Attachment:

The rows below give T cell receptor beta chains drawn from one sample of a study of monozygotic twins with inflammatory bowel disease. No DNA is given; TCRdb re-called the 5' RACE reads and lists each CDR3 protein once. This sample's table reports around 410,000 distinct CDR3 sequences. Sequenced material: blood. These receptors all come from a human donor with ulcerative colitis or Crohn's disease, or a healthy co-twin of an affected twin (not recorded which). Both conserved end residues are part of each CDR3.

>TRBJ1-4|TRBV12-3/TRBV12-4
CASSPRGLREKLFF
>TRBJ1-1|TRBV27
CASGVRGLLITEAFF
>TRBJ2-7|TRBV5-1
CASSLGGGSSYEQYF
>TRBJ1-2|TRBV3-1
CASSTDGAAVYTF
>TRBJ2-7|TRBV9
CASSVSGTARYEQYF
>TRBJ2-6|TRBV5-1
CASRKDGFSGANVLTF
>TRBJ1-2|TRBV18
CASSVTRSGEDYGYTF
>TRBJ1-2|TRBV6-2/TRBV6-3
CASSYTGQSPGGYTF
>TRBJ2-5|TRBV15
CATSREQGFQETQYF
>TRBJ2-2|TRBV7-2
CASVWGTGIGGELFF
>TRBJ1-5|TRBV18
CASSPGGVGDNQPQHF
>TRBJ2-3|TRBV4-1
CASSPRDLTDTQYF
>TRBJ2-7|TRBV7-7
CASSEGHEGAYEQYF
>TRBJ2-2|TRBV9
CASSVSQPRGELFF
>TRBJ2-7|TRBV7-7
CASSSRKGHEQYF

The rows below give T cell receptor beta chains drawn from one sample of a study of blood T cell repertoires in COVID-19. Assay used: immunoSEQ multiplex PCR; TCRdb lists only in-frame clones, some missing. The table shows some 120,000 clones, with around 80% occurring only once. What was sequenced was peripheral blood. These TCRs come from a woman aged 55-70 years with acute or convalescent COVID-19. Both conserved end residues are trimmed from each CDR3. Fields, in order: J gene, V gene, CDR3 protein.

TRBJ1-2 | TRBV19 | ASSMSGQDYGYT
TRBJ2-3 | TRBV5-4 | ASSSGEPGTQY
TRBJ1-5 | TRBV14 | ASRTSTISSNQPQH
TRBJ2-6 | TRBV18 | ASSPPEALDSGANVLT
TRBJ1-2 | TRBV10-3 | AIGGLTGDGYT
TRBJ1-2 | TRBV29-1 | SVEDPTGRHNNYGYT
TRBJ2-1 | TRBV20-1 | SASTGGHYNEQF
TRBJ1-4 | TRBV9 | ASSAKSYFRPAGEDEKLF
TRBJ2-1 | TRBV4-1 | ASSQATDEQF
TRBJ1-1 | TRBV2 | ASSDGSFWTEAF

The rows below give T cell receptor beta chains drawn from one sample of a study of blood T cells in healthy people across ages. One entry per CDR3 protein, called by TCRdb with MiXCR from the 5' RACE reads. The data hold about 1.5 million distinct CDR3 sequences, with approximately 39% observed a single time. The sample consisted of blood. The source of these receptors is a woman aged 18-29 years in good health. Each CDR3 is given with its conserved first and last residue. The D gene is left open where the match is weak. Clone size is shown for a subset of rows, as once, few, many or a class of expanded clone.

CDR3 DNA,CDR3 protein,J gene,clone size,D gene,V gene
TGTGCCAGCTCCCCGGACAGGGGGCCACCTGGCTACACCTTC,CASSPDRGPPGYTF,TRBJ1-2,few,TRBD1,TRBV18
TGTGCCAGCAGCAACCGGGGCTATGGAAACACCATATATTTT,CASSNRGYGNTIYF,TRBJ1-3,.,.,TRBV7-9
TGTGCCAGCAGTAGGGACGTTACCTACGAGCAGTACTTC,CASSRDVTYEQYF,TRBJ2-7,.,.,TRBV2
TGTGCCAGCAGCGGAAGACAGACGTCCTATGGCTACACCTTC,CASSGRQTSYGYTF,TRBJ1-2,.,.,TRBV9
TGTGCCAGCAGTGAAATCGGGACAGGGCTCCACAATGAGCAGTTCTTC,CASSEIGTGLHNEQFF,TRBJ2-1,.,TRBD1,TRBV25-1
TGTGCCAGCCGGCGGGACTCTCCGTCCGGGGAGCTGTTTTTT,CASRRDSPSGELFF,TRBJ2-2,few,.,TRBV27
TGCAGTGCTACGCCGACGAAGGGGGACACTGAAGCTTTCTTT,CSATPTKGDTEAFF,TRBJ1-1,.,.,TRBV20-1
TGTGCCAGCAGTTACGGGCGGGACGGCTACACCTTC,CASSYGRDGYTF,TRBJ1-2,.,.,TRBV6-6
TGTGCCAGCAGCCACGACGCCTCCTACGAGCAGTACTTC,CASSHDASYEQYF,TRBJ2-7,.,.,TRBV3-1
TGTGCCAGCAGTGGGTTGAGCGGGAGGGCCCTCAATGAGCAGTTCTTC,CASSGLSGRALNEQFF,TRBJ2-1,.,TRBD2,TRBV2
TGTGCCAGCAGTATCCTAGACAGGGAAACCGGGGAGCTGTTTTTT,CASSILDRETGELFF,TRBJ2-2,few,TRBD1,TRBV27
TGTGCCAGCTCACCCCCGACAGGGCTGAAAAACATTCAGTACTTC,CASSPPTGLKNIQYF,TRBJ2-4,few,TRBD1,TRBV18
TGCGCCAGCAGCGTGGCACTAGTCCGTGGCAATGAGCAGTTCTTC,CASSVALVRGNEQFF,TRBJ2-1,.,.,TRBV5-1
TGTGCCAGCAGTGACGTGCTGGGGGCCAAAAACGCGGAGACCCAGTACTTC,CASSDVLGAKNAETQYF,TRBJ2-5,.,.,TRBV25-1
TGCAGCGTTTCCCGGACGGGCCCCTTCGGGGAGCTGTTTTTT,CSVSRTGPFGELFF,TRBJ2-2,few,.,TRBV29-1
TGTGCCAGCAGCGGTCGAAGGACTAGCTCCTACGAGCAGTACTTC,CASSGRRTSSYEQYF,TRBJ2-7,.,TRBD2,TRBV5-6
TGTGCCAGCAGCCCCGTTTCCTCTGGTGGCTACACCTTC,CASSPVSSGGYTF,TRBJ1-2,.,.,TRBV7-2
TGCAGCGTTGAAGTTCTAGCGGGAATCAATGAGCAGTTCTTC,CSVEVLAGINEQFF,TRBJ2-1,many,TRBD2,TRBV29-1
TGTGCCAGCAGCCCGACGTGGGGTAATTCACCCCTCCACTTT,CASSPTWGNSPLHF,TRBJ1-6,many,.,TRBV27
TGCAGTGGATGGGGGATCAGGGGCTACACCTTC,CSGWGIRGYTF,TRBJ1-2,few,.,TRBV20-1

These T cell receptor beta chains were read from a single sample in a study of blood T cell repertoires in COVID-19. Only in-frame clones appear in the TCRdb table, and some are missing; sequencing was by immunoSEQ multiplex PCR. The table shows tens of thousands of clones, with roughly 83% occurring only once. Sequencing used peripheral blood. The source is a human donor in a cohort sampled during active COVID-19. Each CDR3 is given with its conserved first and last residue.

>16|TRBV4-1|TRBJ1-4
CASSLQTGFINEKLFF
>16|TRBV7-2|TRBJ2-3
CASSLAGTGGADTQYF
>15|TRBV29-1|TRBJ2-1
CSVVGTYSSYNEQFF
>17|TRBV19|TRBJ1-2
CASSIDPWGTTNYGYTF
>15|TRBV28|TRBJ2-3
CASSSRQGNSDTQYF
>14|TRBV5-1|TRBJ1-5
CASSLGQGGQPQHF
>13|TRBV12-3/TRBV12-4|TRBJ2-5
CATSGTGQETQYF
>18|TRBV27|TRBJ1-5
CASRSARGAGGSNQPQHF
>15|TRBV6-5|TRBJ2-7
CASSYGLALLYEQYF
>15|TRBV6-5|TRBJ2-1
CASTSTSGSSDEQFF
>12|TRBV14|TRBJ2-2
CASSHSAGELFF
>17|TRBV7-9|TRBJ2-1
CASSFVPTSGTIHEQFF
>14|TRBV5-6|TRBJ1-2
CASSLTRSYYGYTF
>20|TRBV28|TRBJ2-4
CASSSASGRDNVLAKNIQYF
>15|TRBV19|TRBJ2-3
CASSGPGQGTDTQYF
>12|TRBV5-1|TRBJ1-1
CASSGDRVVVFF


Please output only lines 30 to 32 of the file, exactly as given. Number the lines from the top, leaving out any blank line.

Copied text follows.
>TRBJ2-7|TRBV7-7
CASSSRKGHEQYF

The rows below give T cell receptor beta chains drawn from one sample of a study of blood T cell repertoires in COVID-19. Assay used: immunoSEQ multiplex PCR; TCRdb lists only in-frame clones, some missing. The table shows some 120,000 clones, with around 80% occurring only once. What was sequenced was peripheral blood. These TCRs come from a woman aged 55-70 years with acute or convalescent COVID-19. Both conserved end residues are trimmed from each CDR3. Fields, in order: J gene, V gene, CDR3 protein.